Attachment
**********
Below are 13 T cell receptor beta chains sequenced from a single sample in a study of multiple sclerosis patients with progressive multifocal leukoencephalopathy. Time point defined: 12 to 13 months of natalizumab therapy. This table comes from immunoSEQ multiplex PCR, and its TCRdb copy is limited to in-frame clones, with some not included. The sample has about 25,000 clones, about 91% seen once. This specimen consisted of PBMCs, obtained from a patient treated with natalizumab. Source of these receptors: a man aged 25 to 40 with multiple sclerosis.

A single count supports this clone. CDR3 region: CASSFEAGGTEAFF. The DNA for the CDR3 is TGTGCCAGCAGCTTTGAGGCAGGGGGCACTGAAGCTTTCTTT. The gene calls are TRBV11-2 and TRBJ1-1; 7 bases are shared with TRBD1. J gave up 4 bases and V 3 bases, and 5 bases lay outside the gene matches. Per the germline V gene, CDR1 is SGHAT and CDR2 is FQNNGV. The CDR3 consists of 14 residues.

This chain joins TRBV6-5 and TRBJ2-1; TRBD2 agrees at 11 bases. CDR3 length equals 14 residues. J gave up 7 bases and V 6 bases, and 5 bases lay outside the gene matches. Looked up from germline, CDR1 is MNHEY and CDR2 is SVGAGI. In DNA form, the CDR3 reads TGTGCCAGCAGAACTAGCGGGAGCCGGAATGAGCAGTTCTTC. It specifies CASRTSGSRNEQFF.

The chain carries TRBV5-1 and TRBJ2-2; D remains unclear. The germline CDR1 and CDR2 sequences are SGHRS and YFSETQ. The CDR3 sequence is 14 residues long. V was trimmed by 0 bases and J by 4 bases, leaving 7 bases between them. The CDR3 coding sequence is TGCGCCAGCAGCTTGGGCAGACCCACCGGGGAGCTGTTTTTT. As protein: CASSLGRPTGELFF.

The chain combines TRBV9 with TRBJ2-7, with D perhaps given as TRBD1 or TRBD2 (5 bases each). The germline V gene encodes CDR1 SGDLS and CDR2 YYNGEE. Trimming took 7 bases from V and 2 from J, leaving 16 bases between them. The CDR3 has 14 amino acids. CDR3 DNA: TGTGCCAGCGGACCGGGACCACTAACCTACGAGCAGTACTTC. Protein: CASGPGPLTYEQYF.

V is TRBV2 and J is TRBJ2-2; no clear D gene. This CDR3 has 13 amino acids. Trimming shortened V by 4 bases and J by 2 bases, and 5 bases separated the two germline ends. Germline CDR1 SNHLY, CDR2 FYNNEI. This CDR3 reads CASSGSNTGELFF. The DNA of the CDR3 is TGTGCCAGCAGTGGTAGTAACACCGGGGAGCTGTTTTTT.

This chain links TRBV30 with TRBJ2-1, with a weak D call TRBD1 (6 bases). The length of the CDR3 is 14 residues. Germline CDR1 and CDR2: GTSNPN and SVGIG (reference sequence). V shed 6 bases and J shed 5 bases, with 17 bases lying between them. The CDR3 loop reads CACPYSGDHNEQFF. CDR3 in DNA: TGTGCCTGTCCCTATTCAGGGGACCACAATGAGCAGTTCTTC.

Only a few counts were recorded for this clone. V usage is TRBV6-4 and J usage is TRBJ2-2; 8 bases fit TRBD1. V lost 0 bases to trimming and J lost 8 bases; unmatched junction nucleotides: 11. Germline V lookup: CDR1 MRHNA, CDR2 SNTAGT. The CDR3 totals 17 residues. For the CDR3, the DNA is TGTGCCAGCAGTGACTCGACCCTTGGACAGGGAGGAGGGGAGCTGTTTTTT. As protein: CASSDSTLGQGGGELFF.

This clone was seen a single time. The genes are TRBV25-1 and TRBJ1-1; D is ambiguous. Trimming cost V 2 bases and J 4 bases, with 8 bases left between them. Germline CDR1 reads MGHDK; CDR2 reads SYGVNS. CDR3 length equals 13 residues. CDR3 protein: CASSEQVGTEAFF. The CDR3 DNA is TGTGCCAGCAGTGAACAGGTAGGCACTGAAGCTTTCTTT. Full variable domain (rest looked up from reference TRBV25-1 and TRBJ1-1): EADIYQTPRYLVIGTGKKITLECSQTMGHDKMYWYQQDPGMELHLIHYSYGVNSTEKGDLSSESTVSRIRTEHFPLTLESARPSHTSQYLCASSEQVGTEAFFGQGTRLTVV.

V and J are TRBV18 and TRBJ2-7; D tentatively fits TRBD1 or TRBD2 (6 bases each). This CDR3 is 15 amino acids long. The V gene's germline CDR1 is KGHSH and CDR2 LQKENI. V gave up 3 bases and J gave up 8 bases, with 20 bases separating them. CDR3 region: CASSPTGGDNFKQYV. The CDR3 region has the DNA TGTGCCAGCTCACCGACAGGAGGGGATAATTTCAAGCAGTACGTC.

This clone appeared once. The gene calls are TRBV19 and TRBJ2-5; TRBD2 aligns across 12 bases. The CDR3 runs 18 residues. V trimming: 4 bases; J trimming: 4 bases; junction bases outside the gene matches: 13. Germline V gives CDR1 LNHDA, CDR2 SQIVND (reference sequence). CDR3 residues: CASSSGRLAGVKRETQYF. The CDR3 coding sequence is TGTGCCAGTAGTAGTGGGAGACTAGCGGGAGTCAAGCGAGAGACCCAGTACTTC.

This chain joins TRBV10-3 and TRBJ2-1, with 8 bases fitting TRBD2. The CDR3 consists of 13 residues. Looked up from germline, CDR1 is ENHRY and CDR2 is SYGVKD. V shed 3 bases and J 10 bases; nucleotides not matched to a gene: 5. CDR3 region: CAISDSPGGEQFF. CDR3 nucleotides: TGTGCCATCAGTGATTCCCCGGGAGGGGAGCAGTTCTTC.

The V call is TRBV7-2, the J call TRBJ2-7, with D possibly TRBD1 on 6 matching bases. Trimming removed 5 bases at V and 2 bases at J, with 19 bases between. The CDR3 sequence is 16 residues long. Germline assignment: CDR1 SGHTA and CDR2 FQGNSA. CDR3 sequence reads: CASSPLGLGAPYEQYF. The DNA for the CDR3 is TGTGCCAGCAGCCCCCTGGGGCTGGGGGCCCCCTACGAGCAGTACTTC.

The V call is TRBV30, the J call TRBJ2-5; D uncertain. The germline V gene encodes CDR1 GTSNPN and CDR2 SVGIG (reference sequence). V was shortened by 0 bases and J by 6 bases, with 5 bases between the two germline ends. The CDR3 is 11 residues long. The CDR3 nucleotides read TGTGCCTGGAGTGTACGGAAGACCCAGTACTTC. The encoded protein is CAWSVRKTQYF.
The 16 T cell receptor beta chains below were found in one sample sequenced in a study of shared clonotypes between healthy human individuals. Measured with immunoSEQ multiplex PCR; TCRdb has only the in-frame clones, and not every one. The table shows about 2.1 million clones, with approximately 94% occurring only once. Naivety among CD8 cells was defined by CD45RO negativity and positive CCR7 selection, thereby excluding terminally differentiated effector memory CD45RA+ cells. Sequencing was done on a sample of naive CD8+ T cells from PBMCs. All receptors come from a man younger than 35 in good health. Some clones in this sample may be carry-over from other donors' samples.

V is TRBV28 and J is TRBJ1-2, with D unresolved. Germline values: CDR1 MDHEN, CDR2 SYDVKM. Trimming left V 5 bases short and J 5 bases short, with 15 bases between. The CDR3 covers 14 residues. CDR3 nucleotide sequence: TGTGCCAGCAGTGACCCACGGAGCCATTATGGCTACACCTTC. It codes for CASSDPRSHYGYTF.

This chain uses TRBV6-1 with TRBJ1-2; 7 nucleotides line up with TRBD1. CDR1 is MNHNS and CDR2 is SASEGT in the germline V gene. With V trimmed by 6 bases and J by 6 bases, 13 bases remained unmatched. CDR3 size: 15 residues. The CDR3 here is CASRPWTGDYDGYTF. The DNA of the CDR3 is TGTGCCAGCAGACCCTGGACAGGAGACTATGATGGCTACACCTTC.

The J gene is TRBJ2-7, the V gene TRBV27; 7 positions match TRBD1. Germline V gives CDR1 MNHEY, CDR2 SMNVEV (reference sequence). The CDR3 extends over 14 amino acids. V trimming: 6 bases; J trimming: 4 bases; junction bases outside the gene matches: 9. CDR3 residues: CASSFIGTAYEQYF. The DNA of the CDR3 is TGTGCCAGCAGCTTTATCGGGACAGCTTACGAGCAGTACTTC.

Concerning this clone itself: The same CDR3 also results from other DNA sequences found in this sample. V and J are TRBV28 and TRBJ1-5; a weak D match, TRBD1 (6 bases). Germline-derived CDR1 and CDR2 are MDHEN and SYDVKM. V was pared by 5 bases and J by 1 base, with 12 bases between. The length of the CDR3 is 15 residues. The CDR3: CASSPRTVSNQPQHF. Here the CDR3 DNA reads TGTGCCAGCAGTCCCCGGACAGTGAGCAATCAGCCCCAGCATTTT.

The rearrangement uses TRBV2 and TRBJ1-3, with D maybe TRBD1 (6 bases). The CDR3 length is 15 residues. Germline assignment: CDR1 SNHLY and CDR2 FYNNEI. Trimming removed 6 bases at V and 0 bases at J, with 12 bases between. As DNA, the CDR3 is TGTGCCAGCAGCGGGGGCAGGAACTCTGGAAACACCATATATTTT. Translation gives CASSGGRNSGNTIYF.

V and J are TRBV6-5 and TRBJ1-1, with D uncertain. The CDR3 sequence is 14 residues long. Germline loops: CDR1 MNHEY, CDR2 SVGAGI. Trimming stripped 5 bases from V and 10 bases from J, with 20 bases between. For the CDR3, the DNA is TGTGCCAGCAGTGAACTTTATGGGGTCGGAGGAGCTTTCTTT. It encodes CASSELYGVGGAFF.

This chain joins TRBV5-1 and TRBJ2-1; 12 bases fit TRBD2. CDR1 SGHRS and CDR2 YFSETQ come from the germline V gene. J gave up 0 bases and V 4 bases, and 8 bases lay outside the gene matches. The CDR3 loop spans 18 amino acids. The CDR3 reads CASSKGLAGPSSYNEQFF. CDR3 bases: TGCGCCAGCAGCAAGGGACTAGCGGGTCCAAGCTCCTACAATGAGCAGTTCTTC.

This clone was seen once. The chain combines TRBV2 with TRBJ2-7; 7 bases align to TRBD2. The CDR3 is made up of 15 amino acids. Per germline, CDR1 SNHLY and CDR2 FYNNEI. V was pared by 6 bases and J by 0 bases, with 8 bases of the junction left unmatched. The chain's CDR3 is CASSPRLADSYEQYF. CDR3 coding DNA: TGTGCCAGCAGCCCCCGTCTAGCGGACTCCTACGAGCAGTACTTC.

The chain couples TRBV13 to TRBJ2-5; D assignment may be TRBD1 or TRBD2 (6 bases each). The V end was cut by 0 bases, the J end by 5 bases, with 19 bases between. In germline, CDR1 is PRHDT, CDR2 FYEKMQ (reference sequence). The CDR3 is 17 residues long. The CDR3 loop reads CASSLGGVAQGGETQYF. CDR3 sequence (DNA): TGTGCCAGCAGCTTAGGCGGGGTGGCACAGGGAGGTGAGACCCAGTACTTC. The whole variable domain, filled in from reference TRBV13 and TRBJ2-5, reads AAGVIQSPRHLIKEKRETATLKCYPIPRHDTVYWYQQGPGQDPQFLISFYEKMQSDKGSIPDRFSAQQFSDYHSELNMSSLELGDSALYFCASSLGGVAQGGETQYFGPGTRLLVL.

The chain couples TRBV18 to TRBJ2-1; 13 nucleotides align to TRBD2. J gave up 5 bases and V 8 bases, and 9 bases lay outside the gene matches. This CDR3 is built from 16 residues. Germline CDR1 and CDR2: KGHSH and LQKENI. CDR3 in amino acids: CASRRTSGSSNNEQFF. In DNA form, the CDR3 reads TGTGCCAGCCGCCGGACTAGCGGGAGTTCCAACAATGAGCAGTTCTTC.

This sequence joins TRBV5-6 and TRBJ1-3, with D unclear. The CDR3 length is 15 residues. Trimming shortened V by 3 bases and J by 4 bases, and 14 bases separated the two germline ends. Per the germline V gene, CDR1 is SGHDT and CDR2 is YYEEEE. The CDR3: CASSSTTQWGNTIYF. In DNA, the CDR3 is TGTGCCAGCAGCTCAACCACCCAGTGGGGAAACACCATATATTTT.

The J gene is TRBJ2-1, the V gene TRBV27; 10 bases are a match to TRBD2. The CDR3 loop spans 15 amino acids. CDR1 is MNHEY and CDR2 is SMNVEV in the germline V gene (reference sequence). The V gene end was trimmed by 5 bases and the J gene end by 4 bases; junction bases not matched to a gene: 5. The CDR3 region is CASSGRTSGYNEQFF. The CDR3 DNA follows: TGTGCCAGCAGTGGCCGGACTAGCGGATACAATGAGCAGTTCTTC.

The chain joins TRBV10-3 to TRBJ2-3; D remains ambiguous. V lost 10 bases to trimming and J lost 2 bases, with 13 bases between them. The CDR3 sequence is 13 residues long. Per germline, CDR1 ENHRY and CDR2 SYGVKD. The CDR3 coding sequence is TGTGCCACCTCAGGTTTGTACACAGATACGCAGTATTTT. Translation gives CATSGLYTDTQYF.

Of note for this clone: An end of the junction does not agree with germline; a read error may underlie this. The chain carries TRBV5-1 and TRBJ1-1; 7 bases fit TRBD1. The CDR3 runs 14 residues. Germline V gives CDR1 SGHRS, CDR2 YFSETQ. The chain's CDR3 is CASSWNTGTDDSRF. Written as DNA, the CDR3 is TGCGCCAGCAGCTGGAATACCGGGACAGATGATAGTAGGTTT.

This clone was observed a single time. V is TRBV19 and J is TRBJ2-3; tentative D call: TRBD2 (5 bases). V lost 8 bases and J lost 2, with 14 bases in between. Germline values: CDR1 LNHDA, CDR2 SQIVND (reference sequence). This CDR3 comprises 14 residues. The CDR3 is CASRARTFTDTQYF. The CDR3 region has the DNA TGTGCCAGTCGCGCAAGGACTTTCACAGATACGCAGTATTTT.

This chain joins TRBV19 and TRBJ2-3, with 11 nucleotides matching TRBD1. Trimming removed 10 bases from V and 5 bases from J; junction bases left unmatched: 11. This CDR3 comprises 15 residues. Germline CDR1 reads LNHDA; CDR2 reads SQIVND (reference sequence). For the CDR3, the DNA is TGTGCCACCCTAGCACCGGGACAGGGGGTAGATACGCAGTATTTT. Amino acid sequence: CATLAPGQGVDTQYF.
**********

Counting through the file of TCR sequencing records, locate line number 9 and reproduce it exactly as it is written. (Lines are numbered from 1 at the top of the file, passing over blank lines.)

This clone was seen a single time. The genes are TRBV25-1 and TRBJ1-1; D is ambiguous. Trimming cost V 2 bases and J 4 bases, with 8 bases left between them. Germline CDR1 reads MGHDK; CDR2 reads SYGVNS. CDR3 length equals 13 residues. CDR3 protein: CASSEQVGTEAFF. The CDR3 DNA is TGTGCCAGCAGTGAACAGGTAGGCACTGAAGCTTTCTTT. Full variable domain (rest looked up from reference TRBV25-1 and TRBJ1-1): EADIYQTPRYLVIGTGKKITLECSQTMGHDKMYWYQQDPGMELHLIHYSYGVNSTEKGDLSSESTVSRIRTEHFPLTLESARPSHTSQYLCASSEQVGTEAFFGQGTRLTVV.